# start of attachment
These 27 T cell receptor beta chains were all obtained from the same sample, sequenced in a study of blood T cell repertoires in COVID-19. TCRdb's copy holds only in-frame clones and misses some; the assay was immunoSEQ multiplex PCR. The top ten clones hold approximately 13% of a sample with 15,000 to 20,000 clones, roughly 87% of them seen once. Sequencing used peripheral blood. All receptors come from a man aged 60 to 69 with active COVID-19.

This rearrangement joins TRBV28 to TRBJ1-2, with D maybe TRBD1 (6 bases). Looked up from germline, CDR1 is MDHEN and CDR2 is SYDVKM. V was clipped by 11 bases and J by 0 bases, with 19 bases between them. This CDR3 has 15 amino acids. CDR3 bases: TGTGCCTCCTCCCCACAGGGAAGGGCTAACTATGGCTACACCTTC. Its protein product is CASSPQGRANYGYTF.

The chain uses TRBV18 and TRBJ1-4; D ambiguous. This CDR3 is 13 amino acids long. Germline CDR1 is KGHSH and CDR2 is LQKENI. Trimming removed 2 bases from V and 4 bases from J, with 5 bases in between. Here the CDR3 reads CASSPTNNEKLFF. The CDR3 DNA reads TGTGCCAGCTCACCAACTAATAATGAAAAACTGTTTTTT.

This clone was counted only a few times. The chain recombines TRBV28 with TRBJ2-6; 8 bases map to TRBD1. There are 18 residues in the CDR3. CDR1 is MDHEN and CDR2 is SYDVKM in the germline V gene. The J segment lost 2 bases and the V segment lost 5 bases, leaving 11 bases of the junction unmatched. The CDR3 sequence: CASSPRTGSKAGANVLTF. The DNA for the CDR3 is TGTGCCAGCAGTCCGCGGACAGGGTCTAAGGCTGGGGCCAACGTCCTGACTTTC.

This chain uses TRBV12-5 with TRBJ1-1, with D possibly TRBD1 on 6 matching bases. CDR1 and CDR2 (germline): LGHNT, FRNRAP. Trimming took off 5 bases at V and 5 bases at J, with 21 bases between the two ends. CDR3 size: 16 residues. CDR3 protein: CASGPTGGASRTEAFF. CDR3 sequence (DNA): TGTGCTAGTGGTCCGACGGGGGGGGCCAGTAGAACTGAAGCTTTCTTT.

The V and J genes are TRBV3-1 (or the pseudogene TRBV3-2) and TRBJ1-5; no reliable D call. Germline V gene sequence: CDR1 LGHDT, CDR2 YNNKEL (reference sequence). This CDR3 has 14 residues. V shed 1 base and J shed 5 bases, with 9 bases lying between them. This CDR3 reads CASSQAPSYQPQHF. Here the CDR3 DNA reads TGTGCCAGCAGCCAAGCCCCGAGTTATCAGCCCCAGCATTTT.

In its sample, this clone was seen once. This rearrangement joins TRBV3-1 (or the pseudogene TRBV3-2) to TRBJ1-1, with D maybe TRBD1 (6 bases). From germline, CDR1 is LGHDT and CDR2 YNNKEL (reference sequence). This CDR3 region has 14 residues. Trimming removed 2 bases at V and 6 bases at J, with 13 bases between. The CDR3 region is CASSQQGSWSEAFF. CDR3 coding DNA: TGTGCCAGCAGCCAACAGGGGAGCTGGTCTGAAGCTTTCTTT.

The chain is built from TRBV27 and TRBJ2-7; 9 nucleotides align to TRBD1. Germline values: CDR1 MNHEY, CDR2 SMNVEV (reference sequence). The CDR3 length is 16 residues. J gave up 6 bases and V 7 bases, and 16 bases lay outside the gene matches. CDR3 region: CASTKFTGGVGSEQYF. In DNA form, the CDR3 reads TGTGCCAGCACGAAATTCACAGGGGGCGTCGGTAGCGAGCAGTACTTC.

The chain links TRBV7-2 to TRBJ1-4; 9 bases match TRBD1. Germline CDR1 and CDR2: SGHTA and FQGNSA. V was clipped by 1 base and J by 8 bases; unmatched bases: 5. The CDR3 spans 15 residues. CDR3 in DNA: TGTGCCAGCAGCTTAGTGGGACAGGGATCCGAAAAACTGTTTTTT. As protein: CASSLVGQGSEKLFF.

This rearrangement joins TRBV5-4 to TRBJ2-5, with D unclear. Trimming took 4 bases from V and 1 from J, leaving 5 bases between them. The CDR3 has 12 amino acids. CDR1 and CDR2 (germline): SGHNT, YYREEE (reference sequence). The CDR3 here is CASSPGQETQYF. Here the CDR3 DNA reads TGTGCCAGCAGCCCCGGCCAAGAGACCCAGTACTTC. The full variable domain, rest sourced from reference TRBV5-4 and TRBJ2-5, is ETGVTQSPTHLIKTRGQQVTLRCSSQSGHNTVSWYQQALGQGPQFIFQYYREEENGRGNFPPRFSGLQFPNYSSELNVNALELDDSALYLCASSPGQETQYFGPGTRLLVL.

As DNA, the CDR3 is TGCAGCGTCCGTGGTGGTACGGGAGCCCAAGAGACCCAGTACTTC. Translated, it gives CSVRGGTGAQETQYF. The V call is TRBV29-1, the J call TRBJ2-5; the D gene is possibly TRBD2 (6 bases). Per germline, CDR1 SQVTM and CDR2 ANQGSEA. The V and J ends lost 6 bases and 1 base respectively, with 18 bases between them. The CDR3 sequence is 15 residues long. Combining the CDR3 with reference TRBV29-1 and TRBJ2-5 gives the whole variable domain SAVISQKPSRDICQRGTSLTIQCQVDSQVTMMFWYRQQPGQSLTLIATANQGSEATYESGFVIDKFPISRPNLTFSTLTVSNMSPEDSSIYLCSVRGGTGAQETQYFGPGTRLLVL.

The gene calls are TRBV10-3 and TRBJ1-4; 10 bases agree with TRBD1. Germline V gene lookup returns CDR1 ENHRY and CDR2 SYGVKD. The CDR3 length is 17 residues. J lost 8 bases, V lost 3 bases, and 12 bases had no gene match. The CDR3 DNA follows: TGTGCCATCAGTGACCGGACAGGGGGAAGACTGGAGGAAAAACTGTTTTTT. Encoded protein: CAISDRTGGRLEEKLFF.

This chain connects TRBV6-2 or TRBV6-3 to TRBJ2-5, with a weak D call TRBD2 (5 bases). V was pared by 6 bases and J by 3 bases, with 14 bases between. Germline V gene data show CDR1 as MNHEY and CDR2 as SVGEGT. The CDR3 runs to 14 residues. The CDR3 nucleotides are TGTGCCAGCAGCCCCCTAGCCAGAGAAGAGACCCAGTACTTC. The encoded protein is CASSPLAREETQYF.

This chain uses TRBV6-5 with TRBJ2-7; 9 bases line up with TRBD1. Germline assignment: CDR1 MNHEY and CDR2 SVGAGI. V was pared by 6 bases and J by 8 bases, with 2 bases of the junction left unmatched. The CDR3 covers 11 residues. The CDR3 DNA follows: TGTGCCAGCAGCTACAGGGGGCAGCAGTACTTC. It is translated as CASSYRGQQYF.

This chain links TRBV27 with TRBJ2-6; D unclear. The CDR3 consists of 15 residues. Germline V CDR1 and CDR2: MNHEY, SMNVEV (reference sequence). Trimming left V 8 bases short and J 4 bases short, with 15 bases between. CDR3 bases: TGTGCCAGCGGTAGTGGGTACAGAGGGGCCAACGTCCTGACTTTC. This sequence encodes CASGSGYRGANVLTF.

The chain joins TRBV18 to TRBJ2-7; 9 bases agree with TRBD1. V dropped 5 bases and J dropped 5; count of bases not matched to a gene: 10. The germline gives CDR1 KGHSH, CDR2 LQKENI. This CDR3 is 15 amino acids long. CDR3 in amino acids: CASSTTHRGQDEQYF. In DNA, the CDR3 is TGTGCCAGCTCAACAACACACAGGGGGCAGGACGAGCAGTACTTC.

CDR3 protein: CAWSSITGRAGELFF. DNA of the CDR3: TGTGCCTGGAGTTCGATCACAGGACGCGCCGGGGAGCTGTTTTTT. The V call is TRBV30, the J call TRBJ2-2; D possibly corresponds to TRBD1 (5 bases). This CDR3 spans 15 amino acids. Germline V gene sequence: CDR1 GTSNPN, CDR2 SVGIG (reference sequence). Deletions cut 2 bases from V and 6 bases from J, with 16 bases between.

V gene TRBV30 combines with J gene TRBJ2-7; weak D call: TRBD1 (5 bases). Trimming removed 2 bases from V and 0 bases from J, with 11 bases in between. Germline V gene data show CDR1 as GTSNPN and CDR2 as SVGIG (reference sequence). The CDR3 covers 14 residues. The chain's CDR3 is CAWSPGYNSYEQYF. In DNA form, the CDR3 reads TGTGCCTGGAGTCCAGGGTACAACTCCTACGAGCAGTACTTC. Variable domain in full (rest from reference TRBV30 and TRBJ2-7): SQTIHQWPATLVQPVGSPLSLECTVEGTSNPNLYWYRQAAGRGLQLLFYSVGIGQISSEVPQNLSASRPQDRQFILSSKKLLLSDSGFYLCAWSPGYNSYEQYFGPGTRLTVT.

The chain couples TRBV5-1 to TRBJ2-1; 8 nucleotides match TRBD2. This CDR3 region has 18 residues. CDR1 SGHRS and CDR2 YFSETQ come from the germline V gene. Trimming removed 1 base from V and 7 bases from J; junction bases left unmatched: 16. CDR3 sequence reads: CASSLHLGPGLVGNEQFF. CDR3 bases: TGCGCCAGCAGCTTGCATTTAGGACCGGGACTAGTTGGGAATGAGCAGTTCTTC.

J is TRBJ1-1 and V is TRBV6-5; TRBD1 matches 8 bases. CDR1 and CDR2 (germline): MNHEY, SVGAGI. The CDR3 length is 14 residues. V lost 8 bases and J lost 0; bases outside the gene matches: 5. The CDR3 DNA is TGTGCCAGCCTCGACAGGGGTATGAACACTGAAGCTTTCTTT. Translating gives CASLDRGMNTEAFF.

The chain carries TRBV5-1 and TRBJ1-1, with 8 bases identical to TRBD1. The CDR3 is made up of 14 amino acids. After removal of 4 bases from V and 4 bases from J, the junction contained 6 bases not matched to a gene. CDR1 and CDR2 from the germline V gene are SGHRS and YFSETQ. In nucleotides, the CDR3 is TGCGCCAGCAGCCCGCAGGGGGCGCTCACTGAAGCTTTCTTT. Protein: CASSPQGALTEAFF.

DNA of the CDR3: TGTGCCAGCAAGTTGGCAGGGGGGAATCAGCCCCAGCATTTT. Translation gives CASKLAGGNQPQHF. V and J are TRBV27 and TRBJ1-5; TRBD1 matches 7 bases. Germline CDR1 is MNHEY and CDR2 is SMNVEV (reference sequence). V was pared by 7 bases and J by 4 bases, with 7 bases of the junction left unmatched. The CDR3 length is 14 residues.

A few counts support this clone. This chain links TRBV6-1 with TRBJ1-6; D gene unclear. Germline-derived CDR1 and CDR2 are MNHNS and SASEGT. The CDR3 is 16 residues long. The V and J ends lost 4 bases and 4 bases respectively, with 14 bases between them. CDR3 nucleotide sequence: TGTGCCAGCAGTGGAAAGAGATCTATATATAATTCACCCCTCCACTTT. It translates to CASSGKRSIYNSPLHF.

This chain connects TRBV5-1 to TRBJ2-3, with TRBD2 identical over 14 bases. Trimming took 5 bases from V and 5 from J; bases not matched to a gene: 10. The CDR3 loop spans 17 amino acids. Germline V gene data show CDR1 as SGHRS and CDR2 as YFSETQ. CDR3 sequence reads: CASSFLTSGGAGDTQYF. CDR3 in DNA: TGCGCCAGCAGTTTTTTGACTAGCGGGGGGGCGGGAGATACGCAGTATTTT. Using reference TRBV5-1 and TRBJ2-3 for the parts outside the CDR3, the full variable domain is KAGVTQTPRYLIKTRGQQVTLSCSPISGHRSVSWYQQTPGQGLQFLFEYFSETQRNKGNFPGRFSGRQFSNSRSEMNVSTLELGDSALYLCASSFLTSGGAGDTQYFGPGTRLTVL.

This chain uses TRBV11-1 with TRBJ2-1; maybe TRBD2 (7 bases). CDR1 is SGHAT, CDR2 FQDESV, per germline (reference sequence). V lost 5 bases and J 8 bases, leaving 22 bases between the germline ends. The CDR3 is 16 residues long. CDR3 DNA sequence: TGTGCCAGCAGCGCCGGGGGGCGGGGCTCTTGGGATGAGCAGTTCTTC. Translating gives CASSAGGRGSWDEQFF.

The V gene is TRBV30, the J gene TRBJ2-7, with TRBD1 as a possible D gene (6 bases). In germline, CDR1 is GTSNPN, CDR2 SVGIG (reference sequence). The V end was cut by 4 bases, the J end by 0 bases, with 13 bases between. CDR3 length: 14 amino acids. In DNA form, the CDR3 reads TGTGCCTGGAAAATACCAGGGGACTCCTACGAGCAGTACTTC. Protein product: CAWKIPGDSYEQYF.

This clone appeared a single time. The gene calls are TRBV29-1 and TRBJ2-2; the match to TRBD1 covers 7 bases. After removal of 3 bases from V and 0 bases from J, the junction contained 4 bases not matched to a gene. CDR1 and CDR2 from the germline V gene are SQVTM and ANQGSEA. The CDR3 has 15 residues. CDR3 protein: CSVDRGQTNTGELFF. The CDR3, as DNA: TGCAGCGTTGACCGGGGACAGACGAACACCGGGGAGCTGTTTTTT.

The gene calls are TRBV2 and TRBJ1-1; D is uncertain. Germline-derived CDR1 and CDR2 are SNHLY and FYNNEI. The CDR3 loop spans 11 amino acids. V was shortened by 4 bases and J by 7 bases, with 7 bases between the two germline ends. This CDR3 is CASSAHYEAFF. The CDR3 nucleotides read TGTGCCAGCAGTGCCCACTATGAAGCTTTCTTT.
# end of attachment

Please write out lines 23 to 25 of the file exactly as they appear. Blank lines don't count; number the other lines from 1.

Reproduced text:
A few counts support this clone. This chain links TRBV6-1 with TRBJ1-6; D gene unclear. Germline-derived CDR1 and CDR2 are MNHNS and SASEGT. The CDR3 is 16 residues long. The V and J ends lost 4 bases and 4 bases respectively, with 14 bases between them. CDR3 nucleotide sequence: TGTGCCAGCAGTGGAAAGAGATCTATATATAATTCACCCCTCCACTTT. It translates to CASSGKRSIYNSPLHF.

This chain connects TRBV5-1 to TRBJ2-3, with TRBD2 identical over 14 bases. Trimming took 5 bases from V and 5 from J; bases not matched to a gene: 10. The CDR3 loop spans 17 amino acids. Germline V gene data show CDR1 as SGHRS and CDR2 as YFSETQ. CDR3 sequence reads: CASSFLTSGGAGDTQYF. CDR3 in DNA: TGCGCCAGCAGTTTTTTGACTAGCGGGGGGGCGGGAGATACGCAGTATTTT. Using reference TRBV5-1 and TRBJ2-3 for the parts outside the CDR3, the full variable domain is KAGVTQTPRYLIKTRGQQVTLSCSPISGHRSVSWYQQTPGQGLQFLFEYFSETQRNKGNFPGRFSGRQFSNSRSEMNVSTLELGDSALYLCASSFLTSGGAGDTQYFGPGTRLTVL.

This chain uses TRBV11-1 with TRBJ2-1; maybe TRBD2 (7 bases). CDR1 is SGHAT, CDR2 FQDESV, per germline (reference sequence). V lost 5 bases and J 8 bases, leaving 22 bases between the germline ends. The CDR3 is 16 residues long. CDR3 DNA sequence: TGTGCCAGCAGCGCCGGGGGGCGGGGCTCTTGGGATGAGCAGTTCTTC. Translating gives CASSAGGRGSWDEQFF.